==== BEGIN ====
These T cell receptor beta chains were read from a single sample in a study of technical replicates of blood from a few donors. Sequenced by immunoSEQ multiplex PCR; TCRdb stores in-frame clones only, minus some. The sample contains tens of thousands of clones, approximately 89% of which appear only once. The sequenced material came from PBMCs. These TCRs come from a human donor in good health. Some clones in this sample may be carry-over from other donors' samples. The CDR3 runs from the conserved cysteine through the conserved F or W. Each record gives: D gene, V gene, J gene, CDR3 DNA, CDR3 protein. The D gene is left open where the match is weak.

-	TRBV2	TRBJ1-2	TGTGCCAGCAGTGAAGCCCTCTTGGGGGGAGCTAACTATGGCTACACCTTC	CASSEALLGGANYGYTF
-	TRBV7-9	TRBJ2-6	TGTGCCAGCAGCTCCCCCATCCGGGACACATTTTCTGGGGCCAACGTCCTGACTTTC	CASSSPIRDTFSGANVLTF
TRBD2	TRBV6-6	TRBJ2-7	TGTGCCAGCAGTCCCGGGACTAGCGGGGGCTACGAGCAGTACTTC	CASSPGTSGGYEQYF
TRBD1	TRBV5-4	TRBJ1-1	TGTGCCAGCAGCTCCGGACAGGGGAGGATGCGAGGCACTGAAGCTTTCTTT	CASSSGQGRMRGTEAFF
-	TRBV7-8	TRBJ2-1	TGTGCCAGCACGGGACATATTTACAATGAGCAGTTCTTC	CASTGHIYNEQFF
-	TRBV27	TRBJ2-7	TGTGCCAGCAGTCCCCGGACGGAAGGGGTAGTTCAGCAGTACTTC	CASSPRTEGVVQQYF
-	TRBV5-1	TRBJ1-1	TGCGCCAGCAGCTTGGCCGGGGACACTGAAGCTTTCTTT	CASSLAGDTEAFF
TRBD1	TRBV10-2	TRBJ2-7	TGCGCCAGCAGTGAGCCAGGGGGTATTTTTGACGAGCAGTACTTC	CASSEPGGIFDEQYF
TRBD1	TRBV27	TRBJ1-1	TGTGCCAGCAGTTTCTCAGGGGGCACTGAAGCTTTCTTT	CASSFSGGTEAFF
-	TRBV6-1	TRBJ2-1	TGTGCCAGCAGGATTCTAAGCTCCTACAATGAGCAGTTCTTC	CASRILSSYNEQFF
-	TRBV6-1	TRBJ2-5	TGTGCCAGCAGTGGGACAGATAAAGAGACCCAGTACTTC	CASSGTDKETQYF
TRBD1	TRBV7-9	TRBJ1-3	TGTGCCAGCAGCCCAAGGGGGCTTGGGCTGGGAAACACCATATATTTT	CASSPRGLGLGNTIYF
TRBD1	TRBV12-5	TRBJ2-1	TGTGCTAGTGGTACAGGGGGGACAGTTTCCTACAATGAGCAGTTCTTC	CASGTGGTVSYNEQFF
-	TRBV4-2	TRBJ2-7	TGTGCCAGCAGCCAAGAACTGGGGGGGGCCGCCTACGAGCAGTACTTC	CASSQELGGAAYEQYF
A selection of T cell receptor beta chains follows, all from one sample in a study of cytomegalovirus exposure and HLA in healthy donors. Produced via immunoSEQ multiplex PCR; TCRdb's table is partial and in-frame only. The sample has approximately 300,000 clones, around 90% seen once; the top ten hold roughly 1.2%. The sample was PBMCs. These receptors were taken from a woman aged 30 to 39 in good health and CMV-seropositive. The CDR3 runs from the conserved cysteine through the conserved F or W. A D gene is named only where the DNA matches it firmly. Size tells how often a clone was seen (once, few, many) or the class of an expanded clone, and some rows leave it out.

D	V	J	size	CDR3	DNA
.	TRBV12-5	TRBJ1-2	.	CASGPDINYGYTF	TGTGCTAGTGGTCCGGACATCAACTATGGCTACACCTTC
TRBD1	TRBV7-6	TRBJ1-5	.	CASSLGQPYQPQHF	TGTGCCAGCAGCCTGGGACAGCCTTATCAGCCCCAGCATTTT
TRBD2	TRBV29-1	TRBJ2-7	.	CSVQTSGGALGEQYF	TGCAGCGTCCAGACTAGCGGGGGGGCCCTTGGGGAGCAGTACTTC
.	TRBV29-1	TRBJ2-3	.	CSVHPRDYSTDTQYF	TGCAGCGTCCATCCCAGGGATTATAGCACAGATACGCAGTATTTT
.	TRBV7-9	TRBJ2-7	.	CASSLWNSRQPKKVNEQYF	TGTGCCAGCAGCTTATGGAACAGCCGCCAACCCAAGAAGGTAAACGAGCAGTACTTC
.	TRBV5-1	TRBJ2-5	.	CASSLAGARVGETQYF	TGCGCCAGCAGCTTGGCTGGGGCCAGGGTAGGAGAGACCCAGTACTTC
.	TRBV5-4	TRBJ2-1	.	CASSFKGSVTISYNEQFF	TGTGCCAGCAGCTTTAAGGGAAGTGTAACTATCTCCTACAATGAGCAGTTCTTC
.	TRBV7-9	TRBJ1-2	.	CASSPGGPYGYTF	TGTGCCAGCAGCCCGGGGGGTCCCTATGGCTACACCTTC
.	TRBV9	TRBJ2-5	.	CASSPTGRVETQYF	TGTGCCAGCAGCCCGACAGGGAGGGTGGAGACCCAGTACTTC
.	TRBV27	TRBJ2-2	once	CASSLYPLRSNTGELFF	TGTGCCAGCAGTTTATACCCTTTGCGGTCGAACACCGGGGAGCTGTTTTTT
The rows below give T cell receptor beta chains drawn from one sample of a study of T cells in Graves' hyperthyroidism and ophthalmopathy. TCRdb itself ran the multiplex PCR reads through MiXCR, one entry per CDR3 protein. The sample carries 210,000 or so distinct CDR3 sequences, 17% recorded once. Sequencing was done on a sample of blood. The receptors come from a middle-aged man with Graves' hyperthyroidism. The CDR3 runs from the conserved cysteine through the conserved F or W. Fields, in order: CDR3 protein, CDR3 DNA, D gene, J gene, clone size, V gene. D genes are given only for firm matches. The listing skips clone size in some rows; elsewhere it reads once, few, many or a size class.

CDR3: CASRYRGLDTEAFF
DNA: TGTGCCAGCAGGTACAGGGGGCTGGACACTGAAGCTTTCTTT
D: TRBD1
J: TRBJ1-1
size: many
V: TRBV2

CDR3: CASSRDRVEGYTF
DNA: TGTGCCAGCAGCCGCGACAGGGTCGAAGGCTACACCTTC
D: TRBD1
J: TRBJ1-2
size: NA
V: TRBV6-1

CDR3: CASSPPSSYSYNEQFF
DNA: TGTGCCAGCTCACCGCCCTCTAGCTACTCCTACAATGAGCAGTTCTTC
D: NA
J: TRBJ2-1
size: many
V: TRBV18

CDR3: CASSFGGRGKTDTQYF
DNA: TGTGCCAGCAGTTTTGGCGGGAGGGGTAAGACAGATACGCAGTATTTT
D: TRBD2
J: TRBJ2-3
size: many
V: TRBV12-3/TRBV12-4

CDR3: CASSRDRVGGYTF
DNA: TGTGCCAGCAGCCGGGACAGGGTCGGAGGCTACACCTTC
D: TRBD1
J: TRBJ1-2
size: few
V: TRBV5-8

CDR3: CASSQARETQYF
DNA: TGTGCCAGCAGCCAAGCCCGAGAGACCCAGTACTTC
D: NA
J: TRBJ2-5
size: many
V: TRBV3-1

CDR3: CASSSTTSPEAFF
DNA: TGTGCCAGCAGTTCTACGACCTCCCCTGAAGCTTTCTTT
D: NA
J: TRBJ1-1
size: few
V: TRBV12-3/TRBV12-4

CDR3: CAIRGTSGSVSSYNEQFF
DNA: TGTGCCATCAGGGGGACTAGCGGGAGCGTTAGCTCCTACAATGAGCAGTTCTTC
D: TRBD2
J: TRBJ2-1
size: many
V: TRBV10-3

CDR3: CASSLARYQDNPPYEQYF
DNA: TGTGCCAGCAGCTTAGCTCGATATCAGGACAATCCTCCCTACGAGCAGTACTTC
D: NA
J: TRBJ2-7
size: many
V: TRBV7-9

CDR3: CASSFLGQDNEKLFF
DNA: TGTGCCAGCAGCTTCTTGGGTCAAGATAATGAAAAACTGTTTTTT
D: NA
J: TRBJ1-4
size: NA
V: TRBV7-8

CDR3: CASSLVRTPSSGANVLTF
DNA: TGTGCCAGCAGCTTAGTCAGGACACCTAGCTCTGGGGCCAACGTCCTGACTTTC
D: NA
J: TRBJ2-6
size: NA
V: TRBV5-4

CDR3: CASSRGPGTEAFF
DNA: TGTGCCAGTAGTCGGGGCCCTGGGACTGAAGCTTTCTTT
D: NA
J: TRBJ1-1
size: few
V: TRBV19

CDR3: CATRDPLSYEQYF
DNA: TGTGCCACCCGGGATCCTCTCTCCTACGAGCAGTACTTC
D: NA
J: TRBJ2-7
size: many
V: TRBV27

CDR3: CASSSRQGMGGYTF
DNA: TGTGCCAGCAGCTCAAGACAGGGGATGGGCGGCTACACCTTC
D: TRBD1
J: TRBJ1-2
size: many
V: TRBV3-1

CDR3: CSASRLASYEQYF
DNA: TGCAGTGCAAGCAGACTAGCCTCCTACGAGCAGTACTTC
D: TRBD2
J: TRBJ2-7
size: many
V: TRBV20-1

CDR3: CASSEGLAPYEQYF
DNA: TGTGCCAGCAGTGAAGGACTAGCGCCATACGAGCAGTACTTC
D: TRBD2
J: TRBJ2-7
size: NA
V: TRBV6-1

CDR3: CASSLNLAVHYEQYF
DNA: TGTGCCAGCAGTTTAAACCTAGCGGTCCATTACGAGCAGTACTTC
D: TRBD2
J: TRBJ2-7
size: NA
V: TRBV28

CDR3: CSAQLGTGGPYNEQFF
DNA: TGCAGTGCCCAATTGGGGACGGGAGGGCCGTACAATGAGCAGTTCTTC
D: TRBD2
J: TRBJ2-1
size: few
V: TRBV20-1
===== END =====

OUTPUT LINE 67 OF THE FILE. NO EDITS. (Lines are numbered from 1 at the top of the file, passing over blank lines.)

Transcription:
D: NA